26 Jan 2010 15:13

Raw-milk purchase prices could drop to 9 rubles/kg by summer

MOSCOW. Jan 26 (Interfax) - Purchase prices for raw milk in Russia may drop from the current 14.5 rubles per kilogram to as low as 9 rubles/kg by summer, Tatyana Rybalova, leading expert with the Institute for Agrarian Market Studies (IAMS), predicted at an international conference of agricultural producers and materials and services providers for the agrarian sector in Moscow on Tuesday.

Since the end of last year, Russia has seen a downward trend in raw-milk purchase prices, Rybalova said. The current average price for high-grade milk has reached 14.5 rubles/kg and its continues to rise. Dairy processors in some regions are buying it for 17 rubles/kg, but these prices are exceptional even for high-grade milk, she said.

Average milk purchase prices in Russia are already drifting toward 13 rubles, Rybalova said. With increasing milk yield in March and April, prices will again start to drop, she said. Dairy product prices will be rising more slowly, "as there is something of a gap allowing processors to suppress prices thanks to their profits."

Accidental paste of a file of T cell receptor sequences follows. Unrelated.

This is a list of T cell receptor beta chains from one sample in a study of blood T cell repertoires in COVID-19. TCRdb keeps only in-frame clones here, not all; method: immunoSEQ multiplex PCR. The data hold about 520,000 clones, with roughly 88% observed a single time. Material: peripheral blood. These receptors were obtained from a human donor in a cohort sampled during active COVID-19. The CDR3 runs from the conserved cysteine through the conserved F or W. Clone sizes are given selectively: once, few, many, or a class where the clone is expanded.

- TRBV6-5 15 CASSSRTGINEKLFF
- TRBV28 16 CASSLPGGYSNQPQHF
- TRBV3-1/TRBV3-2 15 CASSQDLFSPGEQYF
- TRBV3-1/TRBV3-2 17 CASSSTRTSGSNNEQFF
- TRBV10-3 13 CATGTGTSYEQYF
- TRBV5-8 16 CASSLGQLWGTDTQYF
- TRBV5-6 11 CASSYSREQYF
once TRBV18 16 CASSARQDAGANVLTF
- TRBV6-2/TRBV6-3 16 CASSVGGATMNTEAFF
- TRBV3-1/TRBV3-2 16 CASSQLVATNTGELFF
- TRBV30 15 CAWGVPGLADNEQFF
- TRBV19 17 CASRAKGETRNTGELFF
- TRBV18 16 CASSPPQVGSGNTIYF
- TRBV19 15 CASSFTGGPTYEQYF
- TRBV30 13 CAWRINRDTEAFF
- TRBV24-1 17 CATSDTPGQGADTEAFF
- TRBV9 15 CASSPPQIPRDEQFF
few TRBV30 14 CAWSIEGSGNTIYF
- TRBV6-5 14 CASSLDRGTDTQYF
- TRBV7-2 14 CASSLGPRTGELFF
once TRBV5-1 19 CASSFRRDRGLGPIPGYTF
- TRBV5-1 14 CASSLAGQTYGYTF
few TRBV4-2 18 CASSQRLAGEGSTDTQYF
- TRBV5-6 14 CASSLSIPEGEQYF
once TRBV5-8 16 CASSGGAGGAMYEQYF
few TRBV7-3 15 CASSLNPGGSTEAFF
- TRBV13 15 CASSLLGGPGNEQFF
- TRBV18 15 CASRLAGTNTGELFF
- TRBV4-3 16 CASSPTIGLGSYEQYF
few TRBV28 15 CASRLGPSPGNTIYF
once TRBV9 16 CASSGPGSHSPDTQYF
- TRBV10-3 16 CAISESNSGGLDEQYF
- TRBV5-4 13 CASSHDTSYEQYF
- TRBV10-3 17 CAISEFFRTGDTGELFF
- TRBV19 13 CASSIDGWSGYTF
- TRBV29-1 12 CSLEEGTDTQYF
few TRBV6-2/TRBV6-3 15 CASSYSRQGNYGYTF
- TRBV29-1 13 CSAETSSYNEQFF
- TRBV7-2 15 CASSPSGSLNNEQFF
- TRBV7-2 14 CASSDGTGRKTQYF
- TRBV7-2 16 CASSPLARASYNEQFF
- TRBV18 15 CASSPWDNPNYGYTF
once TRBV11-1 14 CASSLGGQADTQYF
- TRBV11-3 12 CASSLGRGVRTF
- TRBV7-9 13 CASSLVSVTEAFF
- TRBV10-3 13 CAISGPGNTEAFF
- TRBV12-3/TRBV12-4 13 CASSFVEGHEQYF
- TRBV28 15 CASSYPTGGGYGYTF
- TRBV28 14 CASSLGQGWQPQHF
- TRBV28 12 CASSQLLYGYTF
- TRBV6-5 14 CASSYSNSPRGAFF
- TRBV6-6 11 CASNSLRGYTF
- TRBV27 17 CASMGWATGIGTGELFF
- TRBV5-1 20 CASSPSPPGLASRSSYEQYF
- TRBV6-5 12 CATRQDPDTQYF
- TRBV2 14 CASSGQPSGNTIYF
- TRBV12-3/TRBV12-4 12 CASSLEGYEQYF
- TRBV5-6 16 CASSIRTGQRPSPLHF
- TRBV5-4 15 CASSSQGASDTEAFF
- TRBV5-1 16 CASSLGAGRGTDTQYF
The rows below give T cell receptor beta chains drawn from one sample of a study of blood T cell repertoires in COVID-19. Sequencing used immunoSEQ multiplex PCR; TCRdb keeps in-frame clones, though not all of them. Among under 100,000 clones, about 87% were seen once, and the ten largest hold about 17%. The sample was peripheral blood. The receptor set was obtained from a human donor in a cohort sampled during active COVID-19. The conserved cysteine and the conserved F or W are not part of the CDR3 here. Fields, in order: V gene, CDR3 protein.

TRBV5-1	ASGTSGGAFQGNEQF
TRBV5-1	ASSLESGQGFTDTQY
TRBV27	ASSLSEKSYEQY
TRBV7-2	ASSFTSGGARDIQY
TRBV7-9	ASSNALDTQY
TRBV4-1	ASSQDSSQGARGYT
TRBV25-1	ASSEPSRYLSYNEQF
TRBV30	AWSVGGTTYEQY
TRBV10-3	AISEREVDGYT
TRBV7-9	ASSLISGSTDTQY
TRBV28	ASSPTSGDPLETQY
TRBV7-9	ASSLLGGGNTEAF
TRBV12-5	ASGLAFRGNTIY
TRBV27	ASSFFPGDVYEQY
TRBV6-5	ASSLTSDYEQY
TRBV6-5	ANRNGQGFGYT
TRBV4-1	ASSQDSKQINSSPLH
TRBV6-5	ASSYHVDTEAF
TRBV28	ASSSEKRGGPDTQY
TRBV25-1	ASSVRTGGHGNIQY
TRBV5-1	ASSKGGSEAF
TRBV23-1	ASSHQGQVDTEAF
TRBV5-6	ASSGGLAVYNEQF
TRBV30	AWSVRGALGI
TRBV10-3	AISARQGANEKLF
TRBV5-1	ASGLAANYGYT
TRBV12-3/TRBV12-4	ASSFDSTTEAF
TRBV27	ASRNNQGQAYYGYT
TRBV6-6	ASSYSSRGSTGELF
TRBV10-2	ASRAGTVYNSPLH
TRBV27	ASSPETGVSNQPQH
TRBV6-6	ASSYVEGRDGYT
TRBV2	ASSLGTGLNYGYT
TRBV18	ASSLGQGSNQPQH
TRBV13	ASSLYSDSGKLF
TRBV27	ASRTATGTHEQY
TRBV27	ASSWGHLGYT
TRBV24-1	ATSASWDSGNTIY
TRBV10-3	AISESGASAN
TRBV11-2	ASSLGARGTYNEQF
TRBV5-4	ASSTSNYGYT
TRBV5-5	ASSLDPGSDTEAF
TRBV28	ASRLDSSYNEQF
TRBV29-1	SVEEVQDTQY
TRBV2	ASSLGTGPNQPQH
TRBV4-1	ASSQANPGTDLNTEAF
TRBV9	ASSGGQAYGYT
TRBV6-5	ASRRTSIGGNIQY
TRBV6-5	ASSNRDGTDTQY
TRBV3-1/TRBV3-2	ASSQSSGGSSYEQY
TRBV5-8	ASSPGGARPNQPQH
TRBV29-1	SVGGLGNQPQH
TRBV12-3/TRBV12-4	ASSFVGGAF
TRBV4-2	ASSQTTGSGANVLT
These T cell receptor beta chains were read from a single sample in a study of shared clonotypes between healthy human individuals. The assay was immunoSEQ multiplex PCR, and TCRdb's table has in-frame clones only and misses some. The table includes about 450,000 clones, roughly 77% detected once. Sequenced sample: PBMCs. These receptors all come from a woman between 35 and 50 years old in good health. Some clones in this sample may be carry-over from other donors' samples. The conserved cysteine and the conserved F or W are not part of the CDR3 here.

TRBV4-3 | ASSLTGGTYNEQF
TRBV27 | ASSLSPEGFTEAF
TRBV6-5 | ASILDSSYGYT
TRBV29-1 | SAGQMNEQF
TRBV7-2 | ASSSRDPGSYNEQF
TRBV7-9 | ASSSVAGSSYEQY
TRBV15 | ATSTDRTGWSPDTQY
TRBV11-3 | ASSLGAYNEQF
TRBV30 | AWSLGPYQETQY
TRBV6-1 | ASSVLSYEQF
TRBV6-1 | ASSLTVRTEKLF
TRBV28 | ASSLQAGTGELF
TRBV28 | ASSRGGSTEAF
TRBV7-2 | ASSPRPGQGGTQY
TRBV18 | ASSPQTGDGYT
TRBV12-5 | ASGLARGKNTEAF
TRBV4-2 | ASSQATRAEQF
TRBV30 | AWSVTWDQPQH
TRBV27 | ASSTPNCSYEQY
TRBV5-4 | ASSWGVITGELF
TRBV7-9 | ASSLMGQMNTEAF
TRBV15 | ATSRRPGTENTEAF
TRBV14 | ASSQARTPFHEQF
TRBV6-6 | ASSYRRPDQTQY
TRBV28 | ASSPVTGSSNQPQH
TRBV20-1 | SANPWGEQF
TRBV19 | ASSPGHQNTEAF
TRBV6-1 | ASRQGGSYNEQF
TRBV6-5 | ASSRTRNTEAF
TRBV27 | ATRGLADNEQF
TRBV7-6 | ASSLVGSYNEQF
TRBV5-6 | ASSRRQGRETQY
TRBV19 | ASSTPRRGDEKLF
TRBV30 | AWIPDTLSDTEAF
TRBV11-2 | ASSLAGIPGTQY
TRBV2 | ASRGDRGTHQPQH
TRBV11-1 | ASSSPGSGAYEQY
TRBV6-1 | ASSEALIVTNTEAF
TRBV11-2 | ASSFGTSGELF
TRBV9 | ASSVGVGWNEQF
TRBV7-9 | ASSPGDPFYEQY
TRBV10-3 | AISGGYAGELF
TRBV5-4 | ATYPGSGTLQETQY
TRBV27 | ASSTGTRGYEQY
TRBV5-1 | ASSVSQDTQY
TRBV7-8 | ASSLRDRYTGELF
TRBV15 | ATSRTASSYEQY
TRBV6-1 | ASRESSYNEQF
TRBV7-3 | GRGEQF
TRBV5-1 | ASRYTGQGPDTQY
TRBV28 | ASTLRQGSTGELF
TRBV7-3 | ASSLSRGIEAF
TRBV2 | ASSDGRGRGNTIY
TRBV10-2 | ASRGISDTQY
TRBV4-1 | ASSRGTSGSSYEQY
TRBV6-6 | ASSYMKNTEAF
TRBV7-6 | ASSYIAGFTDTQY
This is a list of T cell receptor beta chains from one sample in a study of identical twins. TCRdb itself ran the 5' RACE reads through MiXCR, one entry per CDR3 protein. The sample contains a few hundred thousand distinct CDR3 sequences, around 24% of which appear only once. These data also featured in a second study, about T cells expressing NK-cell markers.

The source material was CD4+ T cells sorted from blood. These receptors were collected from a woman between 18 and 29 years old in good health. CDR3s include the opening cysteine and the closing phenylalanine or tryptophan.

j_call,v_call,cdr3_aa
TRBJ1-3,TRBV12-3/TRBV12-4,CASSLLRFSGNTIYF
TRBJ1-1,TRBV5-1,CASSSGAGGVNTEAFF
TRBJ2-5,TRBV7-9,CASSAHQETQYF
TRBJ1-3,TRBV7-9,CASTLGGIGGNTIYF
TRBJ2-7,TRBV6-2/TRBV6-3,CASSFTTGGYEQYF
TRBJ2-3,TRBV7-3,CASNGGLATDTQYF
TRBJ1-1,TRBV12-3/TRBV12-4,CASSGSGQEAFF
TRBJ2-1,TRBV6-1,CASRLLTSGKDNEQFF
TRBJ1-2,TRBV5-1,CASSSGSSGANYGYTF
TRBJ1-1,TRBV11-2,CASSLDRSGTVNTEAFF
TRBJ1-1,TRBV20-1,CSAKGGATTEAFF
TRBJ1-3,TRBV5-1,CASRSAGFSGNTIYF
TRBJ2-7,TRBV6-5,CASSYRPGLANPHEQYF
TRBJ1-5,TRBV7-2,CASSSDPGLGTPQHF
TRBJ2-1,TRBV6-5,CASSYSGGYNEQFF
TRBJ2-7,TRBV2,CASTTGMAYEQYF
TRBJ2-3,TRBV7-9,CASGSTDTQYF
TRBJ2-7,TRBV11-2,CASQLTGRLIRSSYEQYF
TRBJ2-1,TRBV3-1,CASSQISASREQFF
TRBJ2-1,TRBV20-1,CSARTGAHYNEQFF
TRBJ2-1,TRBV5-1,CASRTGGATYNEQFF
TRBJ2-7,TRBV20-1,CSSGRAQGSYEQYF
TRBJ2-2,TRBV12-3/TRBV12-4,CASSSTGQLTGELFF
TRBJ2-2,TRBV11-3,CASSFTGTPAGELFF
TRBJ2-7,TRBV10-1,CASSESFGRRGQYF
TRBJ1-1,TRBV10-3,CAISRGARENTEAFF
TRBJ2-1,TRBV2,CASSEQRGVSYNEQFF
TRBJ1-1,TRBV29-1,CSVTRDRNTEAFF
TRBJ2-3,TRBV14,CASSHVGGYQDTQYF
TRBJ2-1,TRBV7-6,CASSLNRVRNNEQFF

Since the end of 2008, Russia has had in place technical regulations stating that milk produced from powdered milk has to be called a 'dairy beverage'. In actuality, Rybalova said, more than half the milk sold in Russia is dairy beverage, although it is not so designated on the label. "Diluting raw milk with reconstituted powder makes it possible for processors to realize huge profits," she said. "The need to rehabilitate powdered milk is at times accompanied by the most absurd reasoning, and in actual fact means the maintenance of windfall profits by major corporations and the further slaughter of dairy cattle."

"If the government finds the strength and desire to instill order in this segment of the market, then the price for raw milk will not only grow, but stabilize at a high level," Rybalova said. The government should do this so that profits in the commodity chain reach those who especially need them.

"Milk producers need help today, as we again find ourselves on the brink of a massive turning-away from dairy farming toward the use of powdered milk. To save animal husbandry at this stage is much more important than supporting processors who are not in trouble," she said.

The same amount of money spent building modern mega-farms, and purchasing modern equipment and pedigreed cattle could be used to build almost three modern processing enterprises, she said.